Cenotes were sacred in Mayan culture since they were the only source of fresh water in the area. Many rituals and ceremonies were carried out as the Mayans believed the enchanting pools to be an entrance to the underworld. It’s possible to find artifacts such as jewels, gold and pottery within the thousands of cenotes in the Yucatan.
Today, cenotes are famed for their shimmering blue waters and the geologic formations surrounding them. Many of the cenotes are entrenched underground and reveal a mystical network of caverns.
Located just a few kilometers from Chichén Itzá, Ik Kil is one of the most famous cenotes in the Yucatan. Lush vegetation lines the jagged walls, vines hang above the pool’s turquoise water, and the opening gives you a glimpse at the adjacent jungle.
Tulum is the best base location for serious cenote hunting as there are well over a dozen just a short drive away.
The Riviera Maya offers a whirlwind of aquatic exploration for snorkelers and scuba divers. Not only are the dive sites in the Yucatan some of the best in Mexico, they’re among the world’s best. The abundance of marine life you’ll discover is off the charts!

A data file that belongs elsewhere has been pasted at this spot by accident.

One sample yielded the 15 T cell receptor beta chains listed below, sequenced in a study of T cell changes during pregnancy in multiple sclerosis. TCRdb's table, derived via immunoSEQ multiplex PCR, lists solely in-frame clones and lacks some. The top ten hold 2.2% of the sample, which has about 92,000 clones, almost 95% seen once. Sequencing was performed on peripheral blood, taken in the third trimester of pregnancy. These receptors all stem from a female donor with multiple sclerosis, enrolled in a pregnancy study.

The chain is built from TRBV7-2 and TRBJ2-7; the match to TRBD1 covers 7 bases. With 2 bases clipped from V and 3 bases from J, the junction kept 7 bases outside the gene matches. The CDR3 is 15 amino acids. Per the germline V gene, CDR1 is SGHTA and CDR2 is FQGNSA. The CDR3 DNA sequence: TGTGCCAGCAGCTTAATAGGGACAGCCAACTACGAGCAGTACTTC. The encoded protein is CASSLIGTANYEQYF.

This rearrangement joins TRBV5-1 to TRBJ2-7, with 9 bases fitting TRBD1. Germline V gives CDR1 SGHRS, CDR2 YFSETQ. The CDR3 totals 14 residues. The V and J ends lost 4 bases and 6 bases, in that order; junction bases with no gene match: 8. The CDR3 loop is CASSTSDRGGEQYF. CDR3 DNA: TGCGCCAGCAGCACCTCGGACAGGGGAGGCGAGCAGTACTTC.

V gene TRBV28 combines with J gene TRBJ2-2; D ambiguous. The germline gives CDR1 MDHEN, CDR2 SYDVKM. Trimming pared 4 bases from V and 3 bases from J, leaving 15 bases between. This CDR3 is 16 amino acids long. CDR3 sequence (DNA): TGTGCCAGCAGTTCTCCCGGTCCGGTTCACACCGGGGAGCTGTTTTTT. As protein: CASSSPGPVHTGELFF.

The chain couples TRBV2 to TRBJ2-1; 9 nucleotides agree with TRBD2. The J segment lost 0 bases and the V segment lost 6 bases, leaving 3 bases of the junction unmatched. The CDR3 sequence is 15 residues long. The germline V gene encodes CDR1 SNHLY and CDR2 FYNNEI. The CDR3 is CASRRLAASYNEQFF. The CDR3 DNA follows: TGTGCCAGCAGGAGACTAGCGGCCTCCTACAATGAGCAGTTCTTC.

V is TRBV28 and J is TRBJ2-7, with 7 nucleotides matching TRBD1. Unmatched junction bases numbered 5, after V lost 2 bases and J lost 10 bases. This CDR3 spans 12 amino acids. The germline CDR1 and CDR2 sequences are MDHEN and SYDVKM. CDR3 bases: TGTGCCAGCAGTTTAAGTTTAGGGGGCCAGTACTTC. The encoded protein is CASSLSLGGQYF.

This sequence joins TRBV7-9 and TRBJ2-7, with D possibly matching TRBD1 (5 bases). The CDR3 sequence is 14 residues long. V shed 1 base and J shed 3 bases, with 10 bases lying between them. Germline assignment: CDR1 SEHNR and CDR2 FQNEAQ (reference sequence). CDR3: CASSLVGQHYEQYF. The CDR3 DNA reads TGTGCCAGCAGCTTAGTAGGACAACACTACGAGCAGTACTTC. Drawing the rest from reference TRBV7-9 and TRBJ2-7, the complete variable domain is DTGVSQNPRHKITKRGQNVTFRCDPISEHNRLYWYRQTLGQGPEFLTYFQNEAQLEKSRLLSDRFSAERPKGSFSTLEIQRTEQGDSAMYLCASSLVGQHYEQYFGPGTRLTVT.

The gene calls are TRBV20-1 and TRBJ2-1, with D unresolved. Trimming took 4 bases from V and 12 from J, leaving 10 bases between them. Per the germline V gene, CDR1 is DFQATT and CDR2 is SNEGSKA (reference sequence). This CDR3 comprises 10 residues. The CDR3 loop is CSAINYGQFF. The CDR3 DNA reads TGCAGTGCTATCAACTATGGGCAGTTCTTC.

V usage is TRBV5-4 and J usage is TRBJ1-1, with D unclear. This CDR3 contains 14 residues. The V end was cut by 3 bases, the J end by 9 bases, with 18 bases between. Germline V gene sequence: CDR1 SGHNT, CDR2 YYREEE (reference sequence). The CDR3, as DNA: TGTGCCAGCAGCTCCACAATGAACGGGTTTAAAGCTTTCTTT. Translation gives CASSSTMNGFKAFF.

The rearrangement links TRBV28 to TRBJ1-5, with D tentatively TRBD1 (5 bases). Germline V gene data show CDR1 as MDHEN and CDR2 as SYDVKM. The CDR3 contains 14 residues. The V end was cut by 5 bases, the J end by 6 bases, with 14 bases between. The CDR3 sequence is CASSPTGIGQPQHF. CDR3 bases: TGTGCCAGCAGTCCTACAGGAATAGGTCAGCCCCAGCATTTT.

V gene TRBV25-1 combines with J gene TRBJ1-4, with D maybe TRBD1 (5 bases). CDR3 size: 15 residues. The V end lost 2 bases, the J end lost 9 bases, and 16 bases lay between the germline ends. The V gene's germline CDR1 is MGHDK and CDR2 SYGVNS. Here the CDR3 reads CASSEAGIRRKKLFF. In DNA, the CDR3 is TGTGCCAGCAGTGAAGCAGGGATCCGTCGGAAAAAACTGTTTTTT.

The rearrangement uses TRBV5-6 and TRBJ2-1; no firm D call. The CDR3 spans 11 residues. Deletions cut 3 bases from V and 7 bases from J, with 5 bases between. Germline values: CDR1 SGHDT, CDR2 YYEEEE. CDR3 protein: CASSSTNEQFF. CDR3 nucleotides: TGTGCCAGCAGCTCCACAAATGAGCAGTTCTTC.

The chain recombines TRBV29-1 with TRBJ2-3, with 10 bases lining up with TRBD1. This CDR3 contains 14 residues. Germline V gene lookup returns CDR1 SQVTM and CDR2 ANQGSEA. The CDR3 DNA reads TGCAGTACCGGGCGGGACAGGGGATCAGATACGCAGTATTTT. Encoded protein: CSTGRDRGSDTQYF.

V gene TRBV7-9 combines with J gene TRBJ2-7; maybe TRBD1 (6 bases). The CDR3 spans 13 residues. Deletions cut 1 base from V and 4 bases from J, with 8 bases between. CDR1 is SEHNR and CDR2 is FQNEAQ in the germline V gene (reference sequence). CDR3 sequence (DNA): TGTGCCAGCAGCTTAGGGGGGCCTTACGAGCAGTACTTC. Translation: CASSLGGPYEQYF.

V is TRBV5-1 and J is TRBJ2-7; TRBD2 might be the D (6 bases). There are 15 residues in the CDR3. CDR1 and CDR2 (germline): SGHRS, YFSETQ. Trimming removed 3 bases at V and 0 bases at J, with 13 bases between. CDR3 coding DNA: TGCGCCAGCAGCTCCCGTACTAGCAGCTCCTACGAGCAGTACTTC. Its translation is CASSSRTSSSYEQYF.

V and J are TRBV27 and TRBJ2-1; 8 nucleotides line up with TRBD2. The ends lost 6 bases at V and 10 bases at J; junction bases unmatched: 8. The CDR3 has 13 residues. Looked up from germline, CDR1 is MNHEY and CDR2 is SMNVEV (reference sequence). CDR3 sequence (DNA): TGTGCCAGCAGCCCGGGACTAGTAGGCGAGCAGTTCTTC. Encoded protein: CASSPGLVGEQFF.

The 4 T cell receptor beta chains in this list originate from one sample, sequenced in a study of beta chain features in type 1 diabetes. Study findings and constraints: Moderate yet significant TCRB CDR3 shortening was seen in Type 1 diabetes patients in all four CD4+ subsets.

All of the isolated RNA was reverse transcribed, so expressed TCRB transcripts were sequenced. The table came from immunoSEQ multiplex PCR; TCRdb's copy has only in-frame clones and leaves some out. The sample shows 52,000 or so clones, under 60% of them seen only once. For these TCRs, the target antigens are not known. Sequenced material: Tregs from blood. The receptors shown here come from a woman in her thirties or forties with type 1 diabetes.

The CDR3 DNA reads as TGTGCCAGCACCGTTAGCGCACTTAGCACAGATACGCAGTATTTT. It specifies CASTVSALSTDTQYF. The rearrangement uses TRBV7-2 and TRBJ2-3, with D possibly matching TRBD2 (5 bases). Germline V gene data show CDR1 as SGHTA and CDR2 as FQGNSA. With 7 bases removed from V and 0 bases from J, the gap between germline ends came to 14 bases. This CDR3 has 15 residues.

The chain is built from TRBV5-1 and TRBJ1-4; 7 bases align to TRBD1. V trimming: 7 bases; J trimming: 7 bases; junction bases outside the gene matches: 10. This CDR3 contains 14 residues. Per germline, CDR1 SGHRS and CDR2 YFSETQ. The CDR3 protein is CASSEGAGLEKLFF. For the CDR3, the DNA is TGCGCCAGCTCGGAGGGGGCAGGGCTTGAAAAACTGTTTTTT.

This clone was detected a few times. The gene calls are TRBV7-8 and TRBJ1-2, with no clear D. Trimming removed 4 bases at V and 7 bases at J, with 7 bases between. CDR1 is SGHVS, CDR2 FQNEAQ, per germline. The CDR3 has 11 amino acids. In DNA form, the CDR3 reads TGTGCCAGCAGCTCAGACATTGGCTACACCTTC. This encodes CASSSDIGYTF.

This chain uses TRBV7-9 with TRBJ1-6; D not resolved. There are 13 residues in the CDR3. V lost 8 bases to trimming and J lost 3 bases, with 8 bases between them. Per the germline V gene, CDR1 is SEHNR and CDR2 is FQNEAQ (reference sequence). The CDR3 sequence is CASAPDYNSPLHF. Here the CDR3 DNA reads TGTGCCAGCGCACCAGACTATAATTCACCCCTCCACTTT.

Akumal is the crown jewel for its colorful barrier reef, sea turtles and stingrays visible in its translucent waters. The island of Cozumel is teeming with snorkeling sites with exceptional visibility.
Isla Mujeres and Isla Holbox are other spots featuring a cornucopia of vibrant marine life just offshore. If you visit the Yucatan from June-September, this is a fantastic time to also swim with whale sharks!
Indulge in Authentic Mexican Food
Two words always made me salivate in the Yucatan, Mexican seafood! Once you cross the border from the United States into Mexico, the cuisine is taken to another level with rich flavors and traditional cooking methods.
My first gastronomic experience in Mexico was at the charming fishing village of Puerto Morelos.
*Tip – For a quieter vacation in the Yucatan, Puerto Morelos is perfectly situated between the more energetic Cancun and Playa del Carmen.
El Merkadito is my personal recommendation for an enticing meal of fresh seafood with picturesque views of the white-sand beach. Our starter was Pico de Gallo, and Tuna Tartare steak and Tacos Baja were the main courses. Maybe not a meal for a backpacker budget, but absolutely worth the price.
Of course, you’ll find mouthwatering food all over the Yucatan and foodies will be living a dream. Tulum was another stop on this trip and searching for the tastiest meals was one of my favorite things to do in the Yucatan Peninsula.
Soft-shell tacos filled with shrimp, flank steak, marinated pork, and topped with tantalizing sauces made for a delicious dinner. Fresh margaritas and lime-infused Sol Beer provided a fantastic pairing with the meal.
Make sure to venture off the main strip of town and get a better sense of how the locals shop. Markets with fresh produce, flavorful street food, and refreshing machacados will have your taste buds dancing.